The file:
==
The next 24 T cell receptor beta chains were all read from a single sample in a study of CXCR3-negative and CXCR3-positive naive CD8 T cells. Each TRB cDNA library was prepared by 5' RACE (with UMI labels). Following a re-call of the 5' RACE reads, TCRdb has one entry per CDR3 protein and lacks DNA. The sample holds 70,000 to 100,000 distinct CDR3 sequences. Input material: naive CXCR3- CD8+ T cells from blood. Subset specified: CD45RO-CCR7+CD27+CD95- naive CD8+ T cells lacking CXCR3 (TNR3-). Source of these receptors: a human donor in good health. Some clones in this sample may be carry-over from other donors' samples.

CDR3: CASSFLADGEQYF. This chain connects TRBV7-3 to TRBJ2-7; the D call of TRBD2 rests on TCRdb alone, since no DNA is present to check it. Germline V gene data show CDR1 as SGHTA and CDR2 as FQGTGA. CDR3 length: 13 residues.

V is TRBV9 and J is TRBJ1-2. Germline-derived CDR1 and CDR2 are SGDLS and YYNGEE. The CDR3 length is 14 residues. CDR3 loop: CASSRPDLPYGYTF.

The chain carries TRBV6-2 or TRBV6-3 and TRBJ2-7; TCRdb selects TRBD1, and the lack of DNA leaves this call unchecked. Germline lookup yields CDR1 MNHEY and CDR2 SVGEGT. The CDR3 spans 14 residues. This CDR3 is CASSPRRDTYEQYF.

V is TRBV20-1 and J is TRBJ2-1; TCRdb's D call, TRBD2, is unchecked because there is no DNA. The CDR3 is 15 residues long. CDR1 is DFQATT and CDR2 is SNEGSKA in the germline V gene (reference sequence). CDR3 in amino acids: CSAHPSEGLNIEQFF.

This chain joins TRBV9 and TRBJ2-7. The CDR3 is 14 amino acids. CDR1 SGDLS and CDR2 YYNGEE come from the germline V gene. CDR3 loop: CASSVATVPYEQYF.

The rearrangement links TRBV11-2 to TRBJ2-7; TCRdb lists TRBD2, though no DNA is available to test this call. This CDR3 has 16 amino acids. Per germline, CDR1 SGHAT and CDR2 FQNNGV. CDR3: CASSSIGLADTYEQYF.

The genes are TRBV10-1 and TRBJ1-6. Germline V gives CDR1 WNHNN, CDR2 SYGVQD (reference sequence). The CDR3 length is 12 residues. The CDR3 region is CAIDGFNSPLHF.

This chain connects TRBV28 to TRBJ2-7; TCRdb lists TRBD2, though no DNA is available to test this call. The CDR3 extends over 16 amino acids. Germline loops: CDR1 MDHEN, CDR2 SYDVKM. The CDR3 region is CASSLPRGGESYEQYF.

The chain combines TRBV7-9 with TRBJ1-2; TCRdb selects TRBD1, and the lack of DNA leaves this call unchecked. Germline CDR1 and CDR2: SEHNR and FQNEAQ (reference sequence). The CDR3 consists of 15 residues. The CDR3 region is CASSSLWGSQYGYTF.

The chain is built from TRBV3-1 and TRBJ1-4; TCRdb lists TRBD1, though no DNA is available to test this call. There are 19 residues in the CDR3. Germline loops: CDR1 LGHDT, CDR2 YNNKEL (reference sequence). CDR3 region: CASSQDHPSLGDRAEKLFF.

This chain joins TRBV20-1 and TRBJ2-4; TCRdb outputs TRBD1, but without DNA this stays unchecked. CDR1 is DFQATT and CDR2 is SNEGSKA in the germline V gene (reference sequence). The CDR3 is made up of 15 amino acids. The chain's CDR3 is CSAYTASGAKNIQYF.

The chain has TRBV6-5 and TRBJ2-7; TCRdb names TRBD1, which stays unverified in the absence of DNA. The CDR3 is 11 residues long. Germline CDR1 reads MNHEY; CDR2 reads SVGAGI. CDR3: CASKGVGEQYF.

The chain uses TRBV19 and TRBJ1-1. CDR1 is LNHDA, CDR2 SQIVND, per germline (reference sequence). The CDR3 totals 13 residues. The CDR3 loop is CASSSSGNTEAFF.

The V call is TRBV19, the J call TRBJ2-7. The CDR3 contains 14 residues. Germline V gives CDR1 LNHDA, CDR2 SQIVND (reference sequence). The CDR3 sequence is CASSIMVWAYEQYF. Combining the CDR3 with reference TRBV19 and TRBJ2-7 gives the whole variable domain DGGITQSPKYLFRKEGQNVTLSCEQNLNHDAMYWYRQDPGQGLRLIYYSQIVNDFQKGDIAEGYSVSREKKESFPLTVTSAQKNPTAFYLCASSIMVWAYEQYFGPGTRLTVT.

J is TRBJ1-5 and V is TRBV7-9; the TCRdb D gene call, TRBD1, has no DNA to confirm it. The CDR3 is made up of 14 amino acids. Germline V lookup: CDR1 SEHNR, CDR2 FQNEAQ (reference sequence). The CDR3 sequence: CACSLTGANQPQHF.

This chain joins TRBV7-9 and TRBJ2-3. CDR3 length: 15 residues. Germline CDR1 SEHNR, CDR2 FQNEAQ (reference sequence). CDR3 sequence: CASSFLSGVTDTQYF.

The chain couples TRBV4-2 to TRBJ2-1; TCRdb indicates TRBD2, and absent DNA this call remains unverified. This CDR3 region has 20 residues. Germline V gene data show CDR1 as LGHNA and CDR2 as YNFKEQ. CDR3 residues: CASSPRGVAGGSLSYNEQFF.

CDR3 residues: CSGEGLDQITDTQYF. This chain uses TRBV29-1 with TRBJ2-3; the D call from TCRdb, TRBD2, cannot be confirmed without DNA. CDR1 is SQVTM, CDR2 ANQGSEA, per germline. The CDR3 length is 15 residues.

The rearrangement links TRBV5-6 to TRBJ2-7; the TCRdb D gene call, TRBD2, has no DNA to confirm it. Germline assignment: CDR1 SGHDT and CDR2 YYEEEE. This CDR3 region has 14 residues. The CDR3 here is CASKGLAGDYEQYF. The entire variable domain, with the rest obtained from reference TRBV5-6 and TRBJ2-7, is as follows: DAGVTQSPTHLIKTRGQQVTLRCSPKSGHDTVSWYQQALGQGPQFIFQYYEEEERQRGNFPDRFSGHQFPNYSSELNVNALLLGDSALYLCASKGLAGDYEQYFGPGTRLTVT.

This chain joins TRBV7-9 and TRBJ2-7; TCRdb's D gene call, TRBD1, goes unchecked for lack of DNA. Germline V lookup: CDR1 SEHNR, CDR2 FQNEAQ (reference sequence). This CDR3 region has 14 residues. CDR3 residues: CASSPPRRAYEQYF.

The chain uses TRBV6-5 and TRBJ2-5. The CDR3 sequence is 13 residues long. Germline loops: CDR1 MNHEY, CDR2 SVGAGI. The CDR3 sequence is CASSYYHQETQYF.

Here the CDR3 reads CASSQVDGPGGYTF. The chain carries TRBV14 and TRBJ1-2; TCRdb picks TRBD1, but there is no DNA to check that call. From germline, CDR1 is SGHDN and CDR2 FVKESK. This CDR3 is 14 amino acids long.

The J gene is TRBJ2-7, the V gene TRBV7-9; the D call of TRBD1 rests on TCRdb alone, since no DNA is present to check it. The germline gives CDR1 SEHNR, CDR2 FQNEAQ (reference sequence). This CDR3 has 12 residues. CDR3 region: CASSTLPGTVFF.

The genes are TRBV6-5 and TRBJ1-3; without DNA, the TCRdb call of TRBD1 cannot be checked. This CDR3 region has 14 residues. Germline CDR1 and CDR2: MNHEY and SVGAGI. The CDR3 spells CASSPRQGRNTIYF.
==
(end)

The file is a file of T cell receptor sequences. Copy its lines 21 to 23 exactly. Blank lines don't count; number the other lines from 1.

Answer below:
This chain joins TRBV7-9 and TRBJ2-7; TCRdb's D gene call, TRBD1, goes unchecked for lack of DNA. Germline V lookup: CDR1 SEHNR, CDR2 FQNEAQ (reference sequence). This CDR3 region has 14 residues. CDR3 residues: CASSPPRRAYEQYF.

The chain uses TRBV6-5 and TRBJ2-5. The CDR3 sequence is 13 residues long. Germline loops: CDR1 MNHEY, CDR2 SVGAGI. The CDR3 sequence is CASSYYHQETQYF.

Here the CDR3 reads CASSQVDGPGGYTF. The chain carries TRBV14 and TRBJ1-2; TCRdb picks TRBD1, but there is no DNA to check that call. From germline, CDR1 is SGHDN and CDR2 FVKESK. This CDR3 is 14 amino acids long.